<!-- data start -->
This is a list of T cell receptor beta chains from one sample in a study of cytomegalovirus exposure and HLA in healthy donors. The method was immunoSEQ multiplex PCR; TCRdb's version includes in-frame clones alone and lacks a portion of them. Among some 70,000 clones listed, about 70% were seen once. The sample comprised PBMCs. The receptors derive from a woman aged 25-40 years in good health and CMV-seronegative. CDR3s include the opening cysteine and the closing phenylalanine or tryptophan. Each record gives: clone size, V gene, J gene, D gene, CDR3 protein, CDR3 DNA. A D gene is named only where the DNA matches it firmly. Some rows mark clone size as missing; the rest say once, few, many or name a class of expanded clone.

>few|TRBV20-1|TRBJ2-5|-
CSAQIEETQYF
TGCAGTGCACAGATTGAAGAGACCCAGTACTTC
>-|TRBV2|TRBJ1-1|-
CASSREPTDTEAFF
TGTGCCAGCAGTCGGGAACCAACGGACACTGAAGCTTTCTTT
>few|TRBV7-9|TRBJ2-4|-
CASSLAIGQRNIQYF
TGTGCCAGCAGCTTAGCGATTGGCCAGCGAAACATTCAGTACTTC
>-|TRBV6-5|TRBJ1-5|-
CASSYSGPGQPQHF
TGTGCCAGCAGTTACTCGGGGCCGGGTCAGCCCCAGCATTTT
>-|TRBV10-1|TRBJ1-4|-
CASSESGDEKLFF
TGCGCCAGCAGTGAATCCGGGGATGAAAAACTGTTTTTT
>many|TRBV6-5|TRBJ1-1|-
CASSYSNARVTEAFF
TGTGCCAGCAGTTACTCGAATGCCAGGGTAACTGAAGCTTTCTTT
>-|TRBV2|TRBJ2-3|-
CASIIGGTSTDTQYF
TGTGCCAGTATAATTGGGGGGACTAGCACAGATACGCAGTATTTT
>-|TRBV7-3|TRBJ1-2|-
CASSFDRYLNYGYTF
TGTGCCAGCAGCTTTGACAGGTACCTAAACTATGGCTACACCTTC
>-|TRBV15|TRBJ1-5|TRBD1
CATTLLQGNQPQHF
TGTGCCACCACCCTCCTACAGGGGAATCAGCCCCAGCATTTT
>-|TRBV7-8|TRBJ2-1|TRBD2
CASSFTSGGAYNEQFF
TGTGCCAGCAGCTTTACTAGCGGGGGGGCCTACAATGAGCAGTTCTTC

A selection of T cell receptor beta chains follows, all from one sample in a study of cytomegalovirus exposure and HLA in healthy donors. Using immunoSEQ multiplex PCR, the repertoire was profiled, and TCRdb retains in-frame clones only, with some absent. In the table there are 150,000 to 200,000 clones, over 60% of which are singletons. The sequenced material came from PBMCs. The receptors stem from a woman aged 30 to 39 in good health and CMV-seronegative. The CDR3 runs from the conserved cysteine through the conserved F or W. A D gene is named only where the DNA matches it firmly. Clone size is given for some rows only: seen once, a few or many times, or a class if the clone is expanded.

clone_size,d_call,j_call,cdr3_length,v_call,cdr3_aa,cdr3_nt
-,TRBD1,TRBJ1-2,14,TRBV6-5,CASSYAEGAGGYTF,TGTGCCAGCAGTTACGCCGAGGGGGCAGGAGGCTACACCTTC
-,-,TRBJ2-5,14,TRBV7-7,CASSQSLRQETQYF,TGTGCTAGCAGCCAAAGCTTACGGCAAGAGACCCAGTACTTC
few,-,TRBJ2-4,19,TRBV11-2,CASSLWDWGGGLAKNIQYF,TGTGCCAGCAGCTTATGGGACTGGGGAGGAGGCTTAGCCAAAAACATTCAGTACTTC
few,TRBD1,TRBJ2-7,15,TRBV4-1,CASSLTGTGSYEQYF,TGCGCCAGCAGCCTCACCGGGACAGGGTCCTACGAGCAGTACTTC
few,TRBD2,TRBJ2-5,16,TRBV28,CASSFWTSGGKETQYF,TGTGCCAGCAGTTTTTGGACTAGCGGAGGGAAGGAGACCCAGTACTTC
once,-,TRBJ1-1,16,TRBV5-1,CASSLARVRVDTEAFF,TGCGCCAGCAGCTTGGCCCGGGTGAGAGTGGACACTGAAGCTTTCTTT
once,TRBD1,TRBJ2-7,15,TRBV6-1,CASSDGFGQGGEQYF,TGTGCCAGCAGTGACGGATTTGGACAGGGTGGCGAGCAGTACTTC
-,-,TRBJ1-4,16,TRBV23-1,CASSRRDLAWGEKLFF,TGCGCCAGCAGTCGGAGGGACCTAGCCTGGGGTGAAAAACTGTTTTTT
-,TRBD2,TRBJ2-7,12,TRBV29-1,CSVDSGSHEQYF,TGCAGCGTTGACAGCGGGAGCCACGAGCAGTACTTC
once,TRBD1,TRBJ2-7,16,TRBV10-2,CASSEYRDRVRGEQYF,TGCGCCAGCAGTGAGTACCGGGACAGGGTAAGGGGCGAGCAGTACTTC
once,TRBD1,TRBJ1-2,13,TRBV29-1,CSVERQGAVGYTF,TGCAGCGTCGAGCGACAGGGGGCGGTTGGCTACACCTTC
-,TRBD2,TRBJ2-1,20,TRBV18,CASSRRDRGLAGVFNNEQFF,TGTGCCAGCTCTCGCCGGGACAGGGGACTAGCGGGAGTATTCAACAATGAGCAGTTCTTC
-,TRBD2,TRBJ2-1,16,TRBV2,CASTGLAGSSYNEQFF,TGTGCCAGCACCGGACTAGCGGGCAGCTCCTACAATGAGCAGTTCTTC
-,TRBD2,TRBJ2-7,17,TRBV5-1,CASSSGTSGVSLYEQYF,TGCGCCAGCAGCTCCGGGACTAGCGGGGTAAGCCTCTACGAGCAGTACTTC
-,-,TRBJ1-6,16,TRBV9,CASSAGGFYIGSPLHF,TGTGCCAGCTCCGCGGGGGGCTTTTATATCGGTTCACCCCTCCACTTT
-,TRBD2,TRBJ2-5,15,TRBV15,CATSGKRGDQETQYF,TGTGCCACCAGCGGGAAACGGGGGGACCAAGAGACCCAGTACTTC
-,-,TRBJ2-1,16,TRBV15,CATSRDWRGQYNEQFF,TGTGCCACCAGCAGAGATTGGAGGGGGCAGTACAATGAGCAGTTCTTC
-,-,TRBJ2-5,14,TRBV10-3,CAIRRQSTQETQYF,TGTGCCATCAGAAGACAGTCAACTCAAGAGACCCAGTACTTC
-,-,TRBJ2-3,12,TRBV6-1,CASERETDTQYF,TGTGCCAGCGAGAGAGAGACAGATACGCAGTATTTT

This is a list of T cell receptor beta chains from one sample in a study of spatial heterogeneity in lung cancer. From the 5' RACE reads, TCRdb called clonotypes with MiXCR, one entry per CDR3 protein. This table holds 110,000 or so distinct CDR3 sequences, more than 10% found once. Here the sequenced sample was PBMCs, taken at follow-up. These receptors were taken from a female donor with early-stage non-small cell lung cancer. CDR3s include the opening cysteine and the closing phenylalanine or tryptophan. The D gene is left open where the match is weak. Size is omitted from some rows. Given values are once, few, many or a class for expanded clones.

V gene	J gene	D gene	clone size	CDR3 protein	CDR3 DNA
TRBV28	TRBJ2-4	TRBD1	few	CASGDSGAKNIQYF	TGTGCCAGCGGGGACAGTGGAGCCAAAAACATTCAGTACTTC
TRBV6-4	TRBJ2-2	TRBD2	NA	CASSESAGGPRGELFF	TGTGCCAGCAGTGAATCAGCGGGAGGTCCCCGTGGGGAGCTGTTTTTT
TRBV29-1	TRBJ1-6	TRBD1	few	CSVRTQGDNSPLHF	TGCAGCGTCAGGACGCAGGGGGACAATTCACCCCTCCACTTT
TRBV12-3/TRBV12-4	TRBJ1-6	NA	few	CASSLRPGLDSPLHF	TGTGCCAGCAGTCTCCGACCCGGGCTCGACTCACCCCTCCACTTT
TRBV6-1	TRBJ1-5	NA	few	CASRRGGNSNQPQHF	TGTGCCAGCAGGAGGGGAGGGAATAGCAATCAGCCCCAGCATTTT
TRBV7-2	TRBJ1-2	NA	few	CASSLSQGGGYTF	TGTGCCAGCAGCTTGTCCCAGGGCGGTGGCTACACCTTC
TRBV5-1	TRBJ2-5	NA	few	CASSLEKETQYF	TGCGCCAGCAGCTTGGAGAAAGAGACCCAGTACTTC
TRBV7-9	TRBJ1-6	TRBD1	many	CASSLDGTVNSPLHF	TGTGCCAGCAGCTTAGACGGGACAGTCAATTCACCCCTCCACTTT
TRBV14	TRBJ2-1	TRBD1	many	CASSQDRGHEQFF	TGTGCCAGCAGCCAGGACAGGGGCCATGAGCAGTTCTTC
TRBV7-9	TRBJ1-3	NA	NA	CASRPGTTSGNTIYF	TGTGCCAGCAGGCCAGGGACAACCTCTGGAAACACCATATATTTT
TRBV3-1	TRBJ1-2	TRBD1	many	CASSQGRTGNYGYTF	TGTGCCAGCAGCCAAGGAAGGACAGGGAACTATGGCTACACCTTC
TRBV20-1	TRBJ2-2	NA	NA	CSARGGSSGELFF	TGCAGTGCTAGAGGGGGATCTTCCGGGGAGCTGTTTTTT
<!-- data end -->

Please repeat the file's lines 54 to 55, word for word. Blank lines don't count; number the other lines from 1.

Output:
V gene	J gene	D gene	clone size	CDR3 protein	CDR3 DNA
TRBV28	TRBJ2-4	TRBD1	few	CASGDSGAKNIQYF	TGTGCCAGCGGGGACAGTGGAGCCAAAAACATTCAGTACTTC